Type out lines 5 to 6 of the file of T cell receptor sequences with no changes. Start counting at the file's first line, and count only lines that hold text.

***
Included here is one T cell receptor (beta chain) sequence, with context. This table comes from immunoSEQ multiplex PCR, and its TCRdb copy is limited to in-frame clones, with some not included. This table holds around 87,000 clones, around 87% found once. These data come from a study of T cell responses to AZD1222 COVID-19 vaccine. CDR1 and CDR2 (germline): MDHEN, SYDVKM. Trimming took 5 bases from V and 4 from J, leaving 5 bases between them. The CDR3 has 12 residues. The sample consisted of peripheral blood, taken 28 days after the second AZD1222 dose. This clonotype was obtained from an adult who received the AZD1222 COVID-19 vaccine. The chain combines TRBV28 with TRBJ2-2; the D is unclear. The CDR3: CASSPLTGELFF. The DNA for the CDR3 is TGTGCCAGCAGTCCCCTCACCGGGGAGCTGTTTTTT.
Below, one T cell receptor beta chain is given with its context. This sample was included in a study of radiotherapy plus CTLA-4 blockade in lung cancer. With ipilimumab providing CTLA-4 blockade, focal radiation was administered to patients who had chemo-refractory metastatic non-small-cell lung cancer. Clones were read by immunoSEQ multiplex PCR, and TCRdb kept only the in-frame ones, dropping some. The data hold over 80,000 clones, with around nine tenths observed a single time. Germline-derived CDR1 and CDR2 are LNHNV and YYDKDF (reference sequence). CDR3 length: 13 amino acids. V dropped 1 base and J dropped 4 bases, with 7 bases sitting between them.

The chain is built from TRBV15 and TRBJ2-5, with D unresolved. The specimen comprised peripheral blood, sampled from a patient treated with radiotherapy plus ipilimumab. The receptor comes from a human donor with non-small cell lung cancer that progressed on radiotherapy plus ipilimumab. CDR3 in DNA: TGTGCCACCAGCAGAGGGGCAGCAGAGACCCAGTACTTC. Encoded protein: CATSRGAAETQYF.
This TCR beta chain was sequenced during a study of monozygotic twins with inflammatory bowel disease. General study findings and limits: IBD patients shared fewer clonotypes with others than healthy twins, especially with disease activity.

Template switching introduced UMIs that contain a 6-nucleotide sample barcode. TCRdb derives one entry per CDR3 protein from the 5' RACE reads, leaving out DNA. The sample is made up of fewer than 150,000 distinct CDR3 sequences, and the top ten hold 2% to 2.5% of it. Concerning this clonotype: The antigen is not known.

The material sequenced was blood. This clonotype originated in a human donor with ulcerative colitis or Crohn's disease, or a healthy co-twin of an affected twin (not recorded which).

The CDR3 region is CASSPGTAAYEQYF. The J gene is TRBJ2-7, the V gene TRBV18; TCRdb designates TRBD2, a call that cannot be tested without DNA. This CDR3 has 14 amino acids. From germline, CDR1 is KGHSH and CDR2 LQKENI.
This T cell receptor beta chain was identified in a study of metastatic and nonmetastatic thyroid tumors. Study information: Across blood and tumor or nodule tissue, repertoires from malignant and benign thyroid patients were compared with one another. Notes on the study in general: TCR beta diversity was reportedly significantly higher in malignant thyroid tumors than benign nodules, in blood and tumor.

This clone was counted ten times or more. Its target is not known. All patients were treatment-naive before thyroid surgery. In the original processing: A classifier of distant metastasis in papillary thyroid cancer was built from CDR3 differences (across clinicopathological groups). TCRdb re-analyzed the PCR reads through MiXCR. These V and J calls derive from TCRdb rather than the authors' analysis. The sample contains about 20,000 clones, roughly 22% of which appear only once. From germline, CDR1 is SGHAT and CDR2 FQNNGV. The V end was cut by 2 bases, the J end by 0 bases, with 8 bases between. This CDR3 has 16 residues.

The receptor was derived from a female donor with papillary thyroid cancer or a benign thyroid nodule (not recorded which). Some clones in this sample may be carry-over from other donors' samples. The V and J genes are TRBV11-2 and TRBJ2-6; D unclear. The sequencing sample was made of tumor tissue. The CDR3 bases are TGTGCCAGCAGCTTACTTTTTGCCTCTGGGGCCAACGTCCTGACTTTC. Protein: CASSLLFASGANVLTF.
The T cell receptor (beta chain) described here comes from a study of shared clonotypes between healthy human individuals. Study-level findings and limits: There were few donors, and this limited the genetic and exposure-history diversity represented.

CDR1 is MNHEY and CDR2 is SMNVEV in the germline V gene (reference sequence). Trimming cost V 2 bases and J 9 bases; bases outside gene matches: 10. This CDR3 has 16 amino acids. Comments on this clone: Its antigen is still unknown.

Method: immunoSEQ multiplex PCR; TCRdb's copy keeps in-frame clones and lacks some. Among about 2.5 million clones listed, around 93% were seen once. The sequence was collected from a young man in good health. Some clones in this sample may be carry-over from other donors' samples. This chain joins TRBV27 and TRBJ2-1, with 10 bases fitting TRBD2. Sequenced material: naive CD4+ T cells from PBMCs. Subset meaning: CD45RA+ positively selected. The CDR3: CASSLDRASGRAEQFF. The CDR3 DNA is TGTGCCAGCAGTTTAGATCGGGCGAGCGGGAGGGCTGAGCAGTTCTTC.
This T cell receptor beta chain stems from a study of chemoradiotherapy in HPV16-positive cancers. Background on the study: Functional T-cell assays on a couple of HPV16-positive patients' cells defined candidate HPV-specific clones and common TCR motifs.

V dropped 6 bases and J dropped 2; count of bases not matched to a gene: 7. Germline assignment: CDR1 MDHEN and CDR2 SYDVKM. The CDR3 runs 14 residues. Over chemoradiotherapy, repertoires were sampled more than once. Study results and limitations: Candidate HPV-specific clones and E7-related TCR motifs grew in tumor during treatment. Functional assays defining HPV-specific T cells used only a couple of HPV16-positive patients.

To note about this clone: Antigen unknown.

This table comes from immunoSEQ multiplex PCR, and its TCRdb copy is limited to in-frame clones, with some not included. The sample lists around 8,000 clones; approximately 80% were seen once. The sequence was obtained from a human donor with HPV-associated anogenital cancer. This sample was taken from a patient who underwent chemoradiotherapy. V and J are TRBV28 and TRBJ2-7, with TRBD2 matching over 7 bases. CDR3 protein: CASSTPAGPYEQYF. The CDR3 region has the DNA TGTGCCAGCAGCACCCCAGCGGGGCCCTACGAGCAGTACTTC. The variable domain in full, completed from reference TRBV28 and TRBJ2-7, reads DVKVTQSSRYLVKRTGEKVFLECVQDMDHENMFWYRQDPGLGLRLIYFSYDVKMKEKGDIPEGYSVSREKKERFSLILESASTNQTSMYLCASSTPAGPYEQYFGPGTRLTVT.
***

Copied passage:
Template switching introduced UMIs that contain a 6-nucleotide sample barcode. TCRdb derives one entry per CDR3 protein from the 5' RACE reads, leaving out DNA. The sample is made up of fewer than 150,000 distinct CDR3 sequences, and the top ten hold 2% to 2.5% of it. Concerning this clonotype: The antigen is not known.

The material sequenced was blood. This clonotype originated in a human donor with ulcerative colitis or Crohn's disease, or a healthy co-twin of an affected twin (not recorded which).